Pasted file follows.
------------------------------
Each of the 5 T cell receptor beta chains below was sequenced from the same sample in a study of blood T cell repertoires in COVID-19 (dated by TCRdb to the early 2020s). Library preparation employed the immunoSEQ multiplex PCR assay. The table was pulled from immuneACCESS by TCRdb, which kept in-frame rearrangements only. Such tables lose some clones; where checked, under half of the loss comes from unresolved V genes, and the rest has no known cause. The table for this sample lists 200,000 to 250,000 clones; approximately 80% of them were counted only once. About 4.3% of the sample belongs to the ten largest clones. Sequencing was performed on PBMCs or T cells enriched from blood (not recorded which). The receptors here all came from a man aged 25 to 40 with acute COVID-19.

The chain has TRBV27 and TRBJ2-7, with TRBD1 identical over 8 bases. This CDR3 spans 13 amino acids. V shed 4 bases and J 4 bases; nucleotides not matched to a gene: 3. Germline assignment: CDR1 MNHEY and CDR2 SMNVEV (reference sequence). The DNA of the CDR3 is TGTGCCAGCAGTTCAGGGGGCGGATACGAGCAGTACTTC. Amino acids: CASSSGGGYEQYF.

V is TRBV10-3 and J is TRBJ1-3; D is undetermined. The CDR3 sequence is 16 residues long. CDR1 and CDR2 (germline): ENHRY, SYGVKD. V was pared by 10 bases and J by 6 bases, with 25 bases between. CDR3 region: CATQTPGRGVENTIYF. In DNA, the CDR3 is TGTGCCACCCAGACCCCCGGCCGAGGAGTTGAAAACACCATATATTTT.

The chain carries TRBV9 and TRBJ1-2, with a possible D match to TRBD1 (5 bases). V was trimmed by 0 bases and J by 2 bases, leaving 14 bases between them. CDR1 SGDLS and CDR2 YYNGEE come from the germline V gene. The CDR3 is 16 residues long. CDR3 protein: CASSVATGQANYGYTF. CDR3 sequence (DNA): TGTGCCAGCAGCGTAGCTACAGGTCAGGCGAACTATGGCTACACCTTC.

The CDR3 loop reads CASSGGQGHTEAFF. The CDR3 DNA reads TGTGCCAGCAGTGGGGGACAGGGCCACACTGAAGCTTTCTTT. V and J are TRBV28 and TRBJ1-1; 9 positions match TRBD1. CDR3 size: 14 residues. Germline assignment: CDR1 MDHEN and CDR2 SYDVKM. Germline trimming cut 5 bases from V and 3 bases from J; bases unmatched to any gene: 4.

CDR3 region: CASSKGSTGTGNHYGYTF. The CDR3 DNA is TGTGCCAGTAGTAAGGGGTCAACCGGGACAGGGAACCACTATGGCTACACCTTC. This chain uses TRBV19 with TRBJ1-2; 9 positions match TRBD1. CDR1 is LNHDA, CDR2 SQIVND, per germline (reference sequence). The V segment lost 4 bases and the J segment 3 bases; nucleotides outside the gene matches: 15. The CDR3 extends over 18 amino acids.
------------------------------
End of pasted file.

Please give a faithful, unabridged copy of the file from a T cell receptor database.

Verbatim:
Each of the 5 T cell receptor beta chains below was sequenced from the same sample in a study of blood T cell repertoires in COVID-19 (dated by TCRdb to the early 2020s). Library preparation employed the immunoSEQ multiplex PCR assay. The table was pulled from immuneACCESS by TCRdb, which kept in-frame rearrangements only. Such tables lose some clones; where checked, under half of the loss comes from unresolved V genes, and the rest has no known cause. The table for this sample lists 200,000 to 250,000 clones; approximately 80% of them were counted only once. About 4.3% of the sample belongs to the ten largest clones. Sequencing was performed on PBMCs or T cells enriched from blood (not recorded which). The receptors here all came from a man aged 25 to 40 with acute COVID-19.

The chain has TRBV27 and TRBJ2-7, with TRBD1 identical over 8 bases. This CDR3 spans 13 amino acids. V shed 4 bases and J 4 bases; nucleotides not matched to a gene: 3. Germline assignment: CDR1 MNHEY and CDR2 SMNVEV (reference sequence). The DNA of the CDR3 is TGTGCCAGCAGTTCAGGGGGCGGATACGAGCAGTACTTC. Amino acids: CASSSGGGYEQYF.

V is TRBV10-3 and J is TRBJ1-3; D is undetermined. The CDR3 sequence is 16 residues long. CDR1 and CDR2 (germline): ENHRY, SYGVKD. V was pared by 10 bases and J by 6 bases, with 25 bases between. CDR3 region: CATQTPGRGVENTIYF. In DNA, the CDR3 is TGTGCCACCCAGACCCCCGGCCGAGGAGTTGAAAACACCATATATTTT.

The chain carries TRBV9 and TRBJ1-2, with a possible D match to TRBD1 (5 bases). V was trimmed by 0 bases and J by 2 bases, leaving 14 bases between them. CDR1 SGDLS and CDR2 YYNGEE come from the germline V gene. The CDR3 is 16 residues long. CDR3 protein: CASSVATGQANYGYTF. CDR3 sequence (DNA): TGTGCCAGCAGCGTAGCTACAGGTCAGGCGAACTATGGCTACACCTTC.

The CDR3 loop reads CASSGGQGHTEAFF. The CDR3 DNA reads TGTGCCAGCAGTGGGGGACAGGGCCACACTGAAGCTTTCTTT. V and J are TRBV28 and TRBJ1-1; 9 positions match TRBD1. CDR3 size: 14 residues. Germline assignment: CDR1 MDHEN and CDR2 SYDVKM. Germline trimming cut 5 bases from V and 3 bases from J; bases unmatched to any gene: 4.

CDR3 region: CASSKGSTGTGNHYGYTF. The CDR3 DNA is TGTGCCAGTAGTAAGGGGTCAACCGGGACAGGGAACCACTATGGCTACACCTTC. This chain uses TRBV19 with TRBJ1-2; 9 positions match TRBD1. CDR1 is LNHDA, CDR2 SQIVND, per germline (reference sequence). The V segment lost 4 bases and the J segment 3 bases; nucleotides outside the gene matches: 15. The CDR3 extends over 18 amino acids.